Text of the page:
H.R. 1549 (Casten): To establish the Advisory Committee on Climate Risk on the Financial Stability Oversight Council.

Last Week in the Senate


On Tuesday, the Senate confirmed Rhode Island Gov. Gina Raimondo’s nomination to be commerce secretary in an 84-15 vote and Dr. Cecilia Rouse as chair of the White House Council of Economic advisor by a vote of 95-4.

Starting on Friday and continuing through the weekend, the Senate worked through the vote-a-rama and after a 24 hour series of votes on numerous amendments (mostly Republican, but a few Democratic ones as well) passed the COVID-19 relief bill on a party-line vote of 50-49 (one Republican didn’t vote).

Hearings, etc.

Klobuchar Discusses Section 230 (3/1): On Monday, Senator Amy Klobuchar (D-MN) provided the keynote speech at The Verge’s virtual discussion on Section 230. Sen. Klobuchar argued that while advancements in technology have brought many great things — and have helped get the country through the pandemic through online learning and telehealth services — regulation must keep improving along with it. She voiced concern for the unprecedented power in the hands of just a few companies, the spread of misinformation, and the prevalence of extremist groups using platforms to organize and expand influence. In particular, Sen. Klobuchar contended that the “monopolistic, unchecked power of companies, including Big Tech,” need to be addressed through robust enforcement, merger law changes, and data collection on industry consolidation across the board.

Gensler, Chopra Nomination Hearing (3/2): On Tuesday, the Senate Banking Committee held a hearing to consider the nominations of Gary Gensler to serve as the Securities and Exchange Commission (SEC) Chair, and Rohit Chopra as Director of the Consumer Financial Protection Bureau (CFPB). Key issues surrounding climate disclosures, diversity and inclusion initiatives, financial technology advancements, lending, and consumer protections dominated much of the discussion. While both witnesses were met with significant Democratic support, several Republican Senators voiced concern for the potential imposition of burdensome regulations by both agencies that would harm U.S. companies, competition, and consumers.

Ranking Member Toomey expressed opposition to the SEC straying from bipartisanship to advance a “liberal, social, and cultural agenda” on issues from climate change to racial inequality, which he argued are not appropriate to address through securities law. Several Republican members pushed back on Mr. Gensler’s commentary of what qualifies as material when discussing financially insignificant spending on things such as energy or political contributions. Mr. Gensler explained that materiality has to be significant to the mix of information to a reasonable investor, but that while a small piece is often not traditionally material, many investors would argue that financially insignificant political spending by a corporation may be material to them.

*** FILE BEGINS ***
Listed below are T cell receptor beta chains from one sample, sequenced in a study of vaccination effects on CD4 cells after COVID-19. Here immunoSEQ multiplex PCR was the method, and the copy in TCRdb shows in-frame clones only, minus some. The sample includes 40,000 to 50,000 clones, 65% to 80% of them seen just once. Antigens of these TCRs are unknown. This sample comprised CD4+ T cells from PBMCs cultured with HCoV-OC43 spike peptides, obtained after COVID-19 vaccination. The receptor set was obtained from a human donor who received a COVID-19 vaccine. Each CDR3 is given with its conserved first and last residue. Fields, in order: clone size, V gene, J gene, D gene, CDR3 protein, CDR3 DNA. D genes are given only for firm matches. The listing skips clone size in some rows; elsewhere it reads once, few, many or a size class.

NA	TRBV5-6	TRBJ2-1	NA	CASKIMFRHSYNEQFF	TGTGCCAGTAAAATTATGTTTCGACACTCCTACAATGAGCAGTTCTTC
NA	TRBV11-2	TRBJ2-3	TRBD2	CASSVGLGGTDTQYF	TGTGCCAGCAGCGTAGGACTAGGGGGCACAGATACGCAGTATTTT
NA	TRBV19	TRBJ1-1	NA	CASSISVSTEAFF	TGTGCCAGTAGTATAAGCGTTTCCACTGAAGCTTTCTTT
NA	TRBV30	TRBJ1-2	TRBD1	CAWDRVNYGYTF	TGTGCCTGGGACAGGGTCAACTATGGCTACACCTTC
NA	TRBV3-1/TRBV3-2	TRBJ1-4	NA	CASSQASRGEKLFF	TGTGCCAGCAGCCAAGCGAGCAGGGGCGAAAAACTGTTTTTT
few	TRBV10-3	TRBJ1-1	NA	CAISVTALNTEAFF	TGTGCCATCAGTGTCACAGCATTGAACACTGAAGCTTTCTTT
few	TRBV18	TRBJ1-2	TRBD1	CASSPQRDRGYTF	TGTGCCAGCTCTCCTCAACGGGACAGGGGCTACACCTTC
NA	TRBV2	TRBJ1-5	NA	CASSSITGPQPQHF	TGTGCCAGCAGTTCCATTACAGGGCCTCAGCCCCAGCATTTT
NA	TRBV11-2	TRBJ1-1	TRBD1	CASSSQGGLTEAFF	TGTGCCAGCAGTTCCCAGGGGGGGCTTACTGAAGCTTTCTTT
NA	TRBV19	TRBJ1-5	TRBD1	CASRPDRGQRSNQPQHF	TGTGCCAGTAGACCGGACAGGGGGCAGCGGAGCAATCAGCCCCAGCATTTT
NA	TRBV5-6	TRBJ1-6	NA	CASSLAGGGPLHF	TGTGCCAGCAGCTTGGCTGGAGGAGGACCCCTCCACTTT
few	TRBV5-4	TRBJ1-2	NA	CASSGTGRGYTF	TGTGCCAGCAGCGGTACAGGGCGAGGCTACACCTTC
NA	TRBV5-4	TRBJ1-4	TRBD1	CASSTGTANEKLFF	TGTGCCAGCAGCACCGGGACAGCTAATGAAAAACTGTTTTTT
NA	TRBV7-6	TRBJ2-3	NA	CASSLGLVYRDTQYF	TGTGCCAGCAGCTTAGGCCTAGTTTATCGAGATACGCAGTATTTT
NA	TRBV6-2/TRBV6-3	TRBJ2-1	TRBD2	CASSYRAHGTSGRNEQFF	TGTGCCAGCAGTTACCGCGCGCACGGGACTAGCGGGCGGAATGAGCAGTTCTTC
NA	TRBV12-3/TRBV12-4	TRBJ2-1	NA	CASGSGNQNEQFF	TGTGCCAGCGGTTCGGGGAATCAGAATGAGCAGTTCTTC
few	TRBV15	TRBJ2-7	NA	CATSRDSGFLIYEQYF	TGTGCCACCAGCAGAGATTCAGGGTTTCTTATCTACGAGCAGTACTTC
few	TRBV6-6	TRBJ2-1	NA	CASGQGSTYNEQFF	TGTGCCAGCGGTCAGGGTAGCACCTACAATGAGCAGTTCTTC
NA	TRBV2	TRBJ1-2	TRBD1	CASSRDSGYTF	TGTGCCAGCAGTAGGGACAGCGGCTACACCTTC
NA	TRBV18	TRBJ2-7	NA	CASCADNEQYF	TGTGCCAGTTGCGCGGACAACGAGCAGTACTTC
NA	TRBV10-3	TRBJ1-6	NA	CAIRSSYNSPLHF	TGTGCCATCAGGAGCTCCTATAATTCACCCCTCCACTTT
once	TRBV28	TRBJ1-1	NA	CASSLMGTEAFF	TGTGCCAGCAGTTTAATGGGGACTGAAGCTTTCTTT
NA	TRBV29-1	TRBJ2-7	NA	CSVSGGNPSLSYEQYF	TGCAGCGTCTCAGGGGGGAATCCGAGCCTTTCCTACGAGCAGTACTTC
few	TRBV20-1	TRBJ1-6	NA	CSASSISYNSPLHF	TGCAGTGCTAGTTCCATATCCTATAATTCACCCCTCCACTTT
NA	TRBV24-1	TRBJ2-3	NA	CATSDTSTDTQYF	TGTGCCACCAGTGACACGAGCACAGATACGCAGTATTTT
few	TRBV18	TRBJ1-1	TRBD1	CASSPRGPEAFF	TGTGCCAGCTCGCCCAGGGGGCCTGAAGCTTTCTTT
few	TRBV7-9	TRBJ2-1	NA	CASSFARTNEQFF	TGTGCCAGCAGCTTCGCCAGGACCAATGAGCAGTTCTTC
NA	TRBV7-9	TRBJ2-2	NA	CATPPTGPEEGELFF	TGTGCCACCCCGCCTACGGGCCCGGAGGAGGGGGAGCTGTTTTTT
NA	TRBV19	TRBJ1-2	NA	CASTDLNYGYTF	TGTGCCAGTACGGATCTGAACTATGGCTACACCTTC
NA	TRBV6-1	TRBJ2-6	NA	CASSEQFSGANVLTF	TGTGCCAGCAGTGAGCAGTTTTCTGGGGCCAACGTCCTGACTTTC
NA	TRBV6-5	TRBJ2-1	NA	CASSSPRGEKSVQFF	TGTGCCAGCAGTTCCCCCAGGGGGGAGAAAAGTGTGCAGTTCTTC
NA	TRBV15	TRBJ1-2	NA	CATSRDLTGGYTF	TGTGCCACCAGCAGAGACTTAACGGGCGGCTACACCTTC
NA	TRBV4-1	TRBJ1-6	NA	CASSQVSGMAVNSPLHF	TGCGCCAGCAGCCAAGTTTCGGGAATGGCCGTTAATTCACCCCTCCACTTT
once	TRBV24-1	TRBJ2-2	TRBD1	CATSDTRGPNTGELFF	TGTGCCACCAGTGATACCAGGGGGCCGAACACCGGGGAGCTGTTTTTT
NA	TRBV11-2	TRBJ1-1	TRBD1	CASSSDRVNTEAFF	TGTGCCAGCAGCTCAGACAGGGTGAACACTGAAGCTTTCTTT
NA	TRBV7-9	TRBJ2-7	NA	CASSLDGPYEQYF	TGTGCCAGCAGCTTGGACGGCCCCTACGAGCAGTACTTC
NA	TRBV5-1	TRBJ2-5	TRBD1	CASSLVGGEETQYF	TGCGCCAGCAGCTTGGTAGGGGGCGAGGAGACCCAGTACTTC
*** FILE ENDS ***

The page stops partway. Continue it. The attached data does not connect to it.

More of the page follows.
In regard to questions on stock market volatility, Mr. Gensler noted the new technology that is constantly changing finance and the need for the SEC to: (1) ensure customers still get best execution in the face of payment for order flow (PFOF); (2) protect investors using trading applications with behavioral prompts that incentivize more trading; (3) ensure customers have access to markets when applications may fall short of needed margin funds; (4) promote competition in markets; and (5) update back-office infrastructure to lower risks and costs. The core of Mr. Chopra’s appearance before the Committee centered on the heightened need for consumer protection in light of the COVID-19 pandemic.

The Committee has teed up a vote on the pair of nominations for this Wednesday.

Bipartisan Support for Deputy OMB Director (3/2): On Tuesday, during the nomination hearing for Sholanda Young to be Deputy OMB Director, which came hours before the nomination of Neera Tanden was officially pulled by the White House, Senate Republicans seemed to relish in promoting Ms. Young as a better candidate for OMB Director, though the nominee defended the Biden administration’s choice, noting that both she and Ms. Tanden would actually compliment each other as they bring different skills sets to each job. While Young seems ready to clear the Senate on a broad bipartisan vote, the Administration has not yet indicated who they intend to announce as a replacement for Ms. Tanden.

Senate Finance Advances Biden Nominees (3/3): The Senate Finance Committee on Wednesday unanimously approved both Katherine Tai to be the U.S. trade representative and Wally Adeyemo as deputy Treasury secretary by voice vote, paving the way for smooth confirmations in the full Senate. Tai will be the first woman of color and Asian to serve as trade representative, while Adeyemo will be the first Black deputy secretary at the Treasury Department.